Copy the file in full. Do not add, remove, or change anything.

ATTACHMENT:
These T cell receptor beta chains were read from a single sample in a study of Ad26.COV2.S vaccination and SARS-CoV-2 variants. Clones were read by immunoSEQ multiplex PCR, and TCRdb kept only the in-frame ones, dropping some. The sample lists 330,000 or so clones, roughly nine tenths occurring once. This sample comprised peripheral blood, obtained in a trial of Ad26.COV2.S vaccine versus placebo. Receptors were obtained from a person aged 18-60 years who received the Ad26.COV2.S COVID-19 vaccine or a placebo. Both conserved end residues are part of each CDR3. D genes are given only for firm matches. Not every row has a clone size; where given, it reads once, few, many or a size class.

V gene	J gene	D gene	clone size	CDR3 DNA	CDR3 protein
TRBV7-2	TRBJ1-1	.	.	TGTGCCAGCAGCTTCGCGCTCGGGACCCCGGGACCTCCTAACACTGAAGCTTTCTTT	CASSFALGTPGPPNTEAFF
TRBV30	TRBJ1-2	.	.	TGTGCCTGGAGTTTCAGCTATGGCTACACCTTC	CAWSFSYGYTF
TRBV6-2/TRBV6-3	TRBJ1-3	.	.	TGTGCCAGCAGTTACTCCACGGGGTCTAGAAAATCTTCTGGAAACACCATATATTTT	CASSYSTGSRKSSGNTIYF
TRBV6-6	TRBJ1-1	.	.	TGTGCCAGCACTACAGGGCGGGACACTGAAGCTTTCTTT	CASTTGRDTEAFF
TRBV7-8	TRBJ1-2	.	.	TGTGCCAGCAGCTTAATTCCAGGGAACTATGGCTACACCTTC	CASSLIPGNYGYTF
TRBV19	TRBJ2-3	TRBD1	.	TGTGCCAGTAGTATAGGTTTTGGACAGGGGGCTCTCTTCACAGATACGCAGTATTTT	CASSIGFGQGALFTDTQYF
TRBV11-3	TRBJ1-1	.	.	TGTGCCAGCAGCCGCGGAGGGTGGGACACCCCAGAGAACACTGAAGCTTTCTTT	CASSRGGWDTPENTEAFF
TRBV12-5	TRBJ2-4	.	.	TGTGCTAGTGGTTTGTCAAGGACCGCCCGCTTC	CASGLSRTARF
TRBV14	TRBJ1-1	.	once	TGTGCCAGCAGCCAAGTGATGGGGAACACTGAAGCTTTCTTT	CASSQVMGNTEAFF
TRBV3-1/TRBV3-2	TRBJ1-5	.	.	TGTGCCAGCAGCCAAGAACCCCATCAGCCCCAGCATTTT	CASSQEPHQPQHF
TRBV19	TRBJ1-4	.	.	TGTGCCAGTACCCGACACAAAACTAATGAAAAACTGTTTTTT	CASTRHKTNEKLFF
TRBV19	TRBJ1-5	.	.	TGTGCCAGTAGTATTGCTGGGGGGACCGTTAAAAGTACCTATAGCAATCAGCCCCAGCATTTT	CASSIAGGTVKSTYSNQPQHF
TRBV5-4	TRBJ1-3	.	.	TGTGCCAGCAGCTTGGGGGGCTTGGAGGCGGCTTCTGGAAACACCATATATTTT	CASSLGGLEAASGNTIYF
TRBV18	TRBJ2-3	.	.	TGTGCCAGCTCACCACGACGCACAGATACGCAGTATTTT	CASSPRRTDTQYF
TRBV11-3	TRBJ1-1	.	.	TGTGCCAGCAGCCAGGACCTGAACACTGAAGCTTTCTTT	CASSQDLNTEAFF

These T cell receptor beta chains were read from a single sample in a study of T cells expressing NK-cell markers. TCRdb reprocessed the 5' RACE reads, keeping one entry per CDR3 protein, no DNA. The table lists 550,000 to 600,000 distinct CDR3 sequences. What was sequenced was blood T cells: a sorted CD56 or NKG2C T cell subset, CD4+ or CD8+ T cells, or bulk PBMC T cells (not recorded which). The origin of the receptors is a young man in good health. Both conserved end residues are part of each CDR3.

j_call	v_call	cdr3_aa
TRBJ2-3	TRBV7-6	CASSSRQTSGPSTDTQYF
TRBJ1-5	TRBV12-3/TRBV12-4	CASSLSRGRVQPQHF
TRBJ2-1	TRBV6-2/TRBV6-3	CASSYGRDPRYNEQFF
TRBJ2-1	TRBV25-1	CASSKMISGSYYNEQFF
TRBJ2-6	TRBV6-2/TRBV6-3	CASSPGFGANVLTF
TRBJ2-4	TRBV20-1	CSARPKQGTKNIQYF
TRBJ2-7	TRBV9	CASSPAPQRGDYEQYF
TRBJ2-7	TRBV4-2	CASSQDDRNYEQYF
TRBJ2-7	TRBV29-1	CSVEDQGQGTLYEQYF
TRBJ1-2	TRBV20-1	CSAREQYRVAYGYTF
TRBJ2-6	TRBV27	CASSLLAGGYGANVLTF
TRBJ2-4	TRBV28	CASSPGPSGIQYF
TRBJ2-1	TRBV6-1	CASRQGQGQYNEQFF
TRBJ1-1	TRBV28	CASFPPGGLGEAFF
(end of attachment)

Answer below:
These T cell receptor beta chains were read from a single sample in a study of Ad26.COV2.S vaccination and SARS-CoV-2 variants. Clones were read by immunoSEQ multiplex PCR, and TCRdb kept only the in-frame ones, dropping some. The sample lists 330,000 or so clones, roughly nine tenths occurring once. This sample comprised peripheral blood, obtained in a trial of Ad26.COV2.S vaccine versus placebo. Receptors were obtained from a person aged 18-60 years who received the Ad26.COV2.S COVID-19 vaccine or a placebo. Both conserved end residues are part of each CDR3. D genes are given only for firm matches. Not every row has a clone size; where given, it reads once, few, many or a size class.

V gene	J gene	D gene	clone size	CDR3 DNA	CDR3 protein
TRBV7-2	TRBJ1-1	.	.	TGTGCCAGCAGCTTCGCGCTCGGGACCCCGGGACCTCCTAACACTGAAGCTTTCTTT	CASSFALGTPGPPNTEAFF
TRBV30	TRBJ1-2	.	.	TGTGCCTGGAGTTTCAGCTATGGCTACACCTTC	CAWSFSYGYTF
TRBV6-2/TRBV6-3	TRBJ1-3	.	.	TGTGCCAGCAGTTACTCCACGGGGTCTAGAAAATCTTCTGGAAACACCATATATTTT	CASSYSTGSRKSSGNTIYF
TRBV6-6	TRBJ1-1	.	.	TGTGCCAGCACTACAGGGCGGGACACTGAAGCTTTCTTT	CASTTGRDTEAFF
TRBV7-8	TRBJ1-2	.	.	TGTGCCAGCAGCTTAATTCCAGGGAACTATGGCTACACCTTC	CASSLIPGNYGYTF
TRBV19	TRBJ2-3	TRBD1	.	TGTGCCAGTAGTATAGGTTTTGGACAGGGGGCTCTCTTCACAGATACGCAGTATTTT	CASSIGFGQGALFTDTQYF
TRBV11-3	TRBJ1-1	.	.	TGTGCCAGCAGCCGCGGAGGGTGGGACACCCCAGAGAACACTGAAGCTTTCTTT	CASSRGGWDTPENTEAFF
TRBV12-5	TRBJ2-4	.	.	TGTGCTAGTGGTTTGTCAAGGACCGCCCGCTTC	CASGLSRTARF
TRBV14	TRBJ1-1	.	once	TGTGCCAGCAGCCAAGTGATGGGGAACACTGAAGCTTTCTTT	CASSQVMGNTEAFF
TRBV3-1/TRBV3-2	TRBJ1-5	.	.	TGTGCCAGCAGCCAAGAACCCCATCAGCCCCAGCATTTT	CASSQEPHQPQHF
TRBV19	TRBJ1-4	.	.	TGTGCCAGTACCCGACACAAAACTAATGAAAAACTGTTTTTT	CASTRHKTNEKLFF
TRBV19	TRBJ1-5	.	.	TGTGCCAGTAGTATTGCTGGGGGGACCGTTAAAAGTACCTATAGCAATCAGCCCCAGCATTTT	CASSIAGGTVKSTYSNQPQHF
TRBV5-4	TRBJ1-3	.	.	TGTGCCAGCAGCTTGGGGGGCTTGGAGGCGGCTTCTGGAAACACCATATATTTT	CASSLGGLEAASGNTIYF
TRBV18	TRBJ2-3	.	.	TGTGCCAGCTCACCACGACGCACAGATACGCAGTATTTT	CASSPRRTDTQYF
TRBV11-3	TRBJ1-1	.	.	TGTGCCAGCAGCCAGGACCTGAACACTGAAGCTTTCTTT	CASSQDLNTEAFF

These T cell receptor beta chains were read from a single sample in a study of T cells expressing NK-cell markers. TCRdb reprocessed the 5' RACE reads, keeping one entry per CDR3 protein, no DNA. The table lists 550,000 to 600,000 distinct CDR3 sequences. What was sequenced was blood T cells: a sorted CD56 or NKG2C T cell subset, CD4+ or CD8+ T cells, or bulk PBMC T cells (not recorded which). The origin of the receptors is a young man in good health. Both conserved end residues are part of each CDR3.

j_call	v_call	cdr3_aa
TRBJ2-3	TRBV7-6	CASSSRQTSGPSTDTQYF
TRBJ1-5	TRBV12-3/TRBV12-4	CASSLSRGRVQPQHF
TRBJ2-1	TRBV6-2/TRBV6-3	CASSYGRDPRYNEQFF
TRBJ2-1	TRBV25-1	CASSKMISGSYYNEQFF
TRBJ2-6	TRBV6-2/TRBV6-3	CASSPGFGANVLTF
TRBJ2-4	TRBV20-1	CSARPKQGTKNIQYF
TRBJ2-7	TRBV9	CASSPAPQRGDYEQYF
TRBJ2-7	TRBV4-2	CASSQDDRNYEQYF
TRBJ2-7	TRBV29-1	CSVEDQGQGTLYEQYF
TRBJ1-2	TRBV20-1	CSAREQYRVAYGYTF
TRBJ2-6	TRBV27	CASSLLAGGYGANVLTF
TRBJ2-4	TRBV28	CASSPGPSGIQYF
TRBJ2-1	TRBV6-1	CASRQGQGQYNEQFF
TRBJ1-1	TRBV28	CASFPPGGLGEAFF